- about, concerning or identifying a person – untrue statements or imputations that do not identify a person will not create a cause of action for defamation.
- without lawful excuse – if all the above elements have been met, but there is a lawful excuse for the publication then the defamation claim will not succeed.
There are many defences to defamation under Queensland’s Defamation Act. These include:
- justification – where the published statement was substantially true;
- contextual truth – the published statement made imputations that were substantially true so the aggrieved could not have been harmed;
- absolute privilege – where the statement was made during parliamentary debates, or in court or tribunal and was privileged and immune to defamation claims;
- public document –where the statement was also contained in a public document, meaning a parliamentary debate, court or tribunal judgment, or other governmental publication;
- fair report – the statement was made during the course of, or previously contained in any fair report of, a proceeding of public concern;
- qualified privilege – publication of the statement was obligatory for a legal, social or moral reason (but there are limits on where this defence applies);
- honest opinion – the statement was opinion and not fact;
- innocent dissemination – the distributor of the publication did not have control over its content;
- triviality – the aggrieved is unlikely to sustain harm or loss.
A publisher’s apology may be taken as evidence to mitigate damages, but not as evidence of any fault or liability.
Offers to make amends
If an individual is notified that an aggrieved is taking legal action against them for defamation, they have 28 days to make an offer of amends to the aggrieved. An offer of amends is a statutorily prescribed means which can satisfy the dual purposes of a defamation action – to correct public perceptions and to compensate the aggrieved for the harm or loss caused.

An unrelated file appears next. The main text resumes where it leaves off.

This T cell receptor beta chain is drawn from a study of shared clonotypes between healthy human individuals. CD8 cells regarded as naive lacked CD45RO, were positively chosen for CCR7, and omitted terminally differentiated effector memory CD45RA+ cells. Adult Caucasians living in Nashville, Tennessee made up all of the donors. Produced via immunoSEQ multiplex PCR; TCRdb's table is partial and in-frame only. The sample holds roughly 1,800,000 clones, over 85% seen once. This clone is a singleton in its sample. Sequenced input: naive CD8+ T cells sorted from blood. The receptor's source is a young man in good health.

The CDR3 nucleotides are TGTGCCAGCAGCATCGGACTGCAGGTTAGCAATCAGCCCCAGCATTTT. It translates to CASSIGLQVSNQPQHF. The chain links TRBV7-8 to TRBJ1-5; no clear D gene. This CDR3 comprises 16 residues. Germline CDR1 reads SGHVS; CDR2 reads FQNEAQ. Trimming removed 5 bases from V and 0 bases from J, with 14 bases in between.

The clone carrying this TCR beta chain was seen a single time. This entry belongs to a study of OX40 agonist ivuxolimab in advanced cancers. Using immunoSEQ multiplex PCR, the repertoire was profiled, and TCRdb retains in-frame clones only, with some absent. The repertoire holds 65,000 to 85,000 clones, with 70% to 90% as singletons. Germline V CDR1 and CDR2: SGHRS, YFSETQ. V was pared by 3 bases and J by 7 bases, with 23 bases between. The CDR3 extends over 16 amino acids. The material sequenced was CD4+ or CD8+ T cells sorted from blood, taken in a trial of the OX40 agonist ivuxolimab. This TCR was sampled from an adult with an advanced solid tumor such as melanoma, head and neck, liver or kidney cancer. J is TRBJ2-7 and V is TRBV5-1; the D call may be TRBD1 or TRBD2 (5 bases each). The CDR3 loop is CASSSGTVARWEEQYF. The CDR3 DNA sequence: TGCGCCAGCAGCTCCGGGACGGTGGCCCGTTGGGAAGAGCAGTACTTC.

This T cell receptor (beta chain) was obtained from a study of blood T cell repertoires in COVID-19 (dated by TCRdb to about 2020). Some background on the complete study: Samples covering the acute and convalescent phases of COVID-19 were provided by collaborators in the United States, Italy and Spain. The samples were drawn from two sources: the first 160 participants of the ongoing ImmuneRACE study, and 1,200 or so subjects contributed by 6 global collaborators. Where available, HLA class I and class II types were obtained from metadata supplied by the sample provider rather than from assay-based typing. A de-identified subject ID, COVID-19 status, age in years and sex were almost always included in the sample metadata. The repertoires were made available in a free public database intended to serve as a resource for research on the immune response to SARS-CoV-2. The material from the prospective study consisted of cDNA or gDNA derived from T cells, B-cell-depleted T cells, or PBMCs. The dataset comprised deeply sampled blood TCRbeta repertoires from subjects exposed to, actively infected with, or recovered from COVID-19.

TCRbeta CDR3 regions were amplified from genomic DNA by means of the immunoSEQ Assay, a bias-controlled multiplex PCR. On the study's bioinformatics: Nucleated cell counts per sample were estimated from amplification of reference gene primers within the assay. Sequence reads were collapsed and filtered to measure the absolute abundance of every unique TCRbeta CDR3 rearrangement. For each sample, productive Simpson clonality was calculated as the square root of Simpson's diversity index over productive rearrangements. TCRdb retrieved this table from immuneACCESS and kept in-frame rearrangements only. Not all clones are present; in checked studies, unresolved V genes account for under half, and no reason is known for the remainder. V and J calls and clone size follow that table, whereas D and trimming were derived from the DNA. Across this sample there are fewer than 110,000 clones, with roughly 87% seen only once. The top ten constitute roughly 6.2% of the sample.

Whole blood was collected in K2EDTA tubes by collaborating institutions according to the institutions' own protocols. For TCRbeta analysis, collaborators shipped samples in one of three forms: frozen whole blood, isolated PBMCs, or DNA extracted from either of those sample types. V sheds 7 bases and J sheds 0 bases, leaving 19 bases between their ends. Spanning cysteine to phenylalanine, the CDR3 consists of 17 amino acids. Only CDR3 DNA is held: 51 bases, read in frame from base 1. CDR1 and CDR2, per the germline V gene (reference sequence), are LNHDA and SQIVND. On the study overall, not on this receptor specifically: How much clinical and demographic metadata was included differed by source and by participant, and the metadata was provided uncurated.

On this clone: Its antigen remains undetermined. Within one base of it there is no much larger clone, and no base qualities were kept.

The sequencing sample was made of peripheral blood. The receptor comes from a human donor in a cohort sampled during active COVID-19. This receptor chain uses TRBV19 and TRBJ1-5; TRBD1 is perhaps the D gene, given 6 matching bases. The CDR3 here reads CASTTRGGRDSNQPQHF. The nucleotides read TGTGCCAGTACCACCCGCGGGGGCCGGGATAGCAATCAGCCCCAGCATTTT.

An offer of amends must contain a correction to the publication and an offer to pay the costs incurred by the aggrieved. If two people have published the statement, an offer of amends from of one them does not affect the liability of the other.
When a publisher makes an offer of amends that is reasonable, the aggrieved party is encouraged to accept it. If the aggrieved does not accept the offer, the publisher then has a defence against the defamation claim.
Like apologies, offers to make amends cannot be taken as evidence of liability in defamation proceedings.
Maximum amount of damages
Queensland’s Defamation Act caps the amount that can be claimed for non-economic damages at $200,000, but this amount has been increased regularly in line with inflation through decisions of the courts. The current maximum amount that can be claimed for non-economic damages is $389,500.
There is no limit on the amount that can be claimed for economic damages.
Criminal defamation in Queensland
Defamation in Queensland can also give rise to a criminal charge. Under the criminal law, defamation is a misdemeanour. Criminal proceedings for defamation may be initiated where a person has made a defamatory statement knowing it was false or having no regard as to its truth or falsity at the time of publication, and where the publisher intended to cause serious harm to the aggrieved.
The penalty for publication of malicious defamatory content in Queensland is a fine of an amount the court determines and/or imprisonment for up to three years.
If you require legal advice or representation in any legal matter, please contact Armstrong Legal.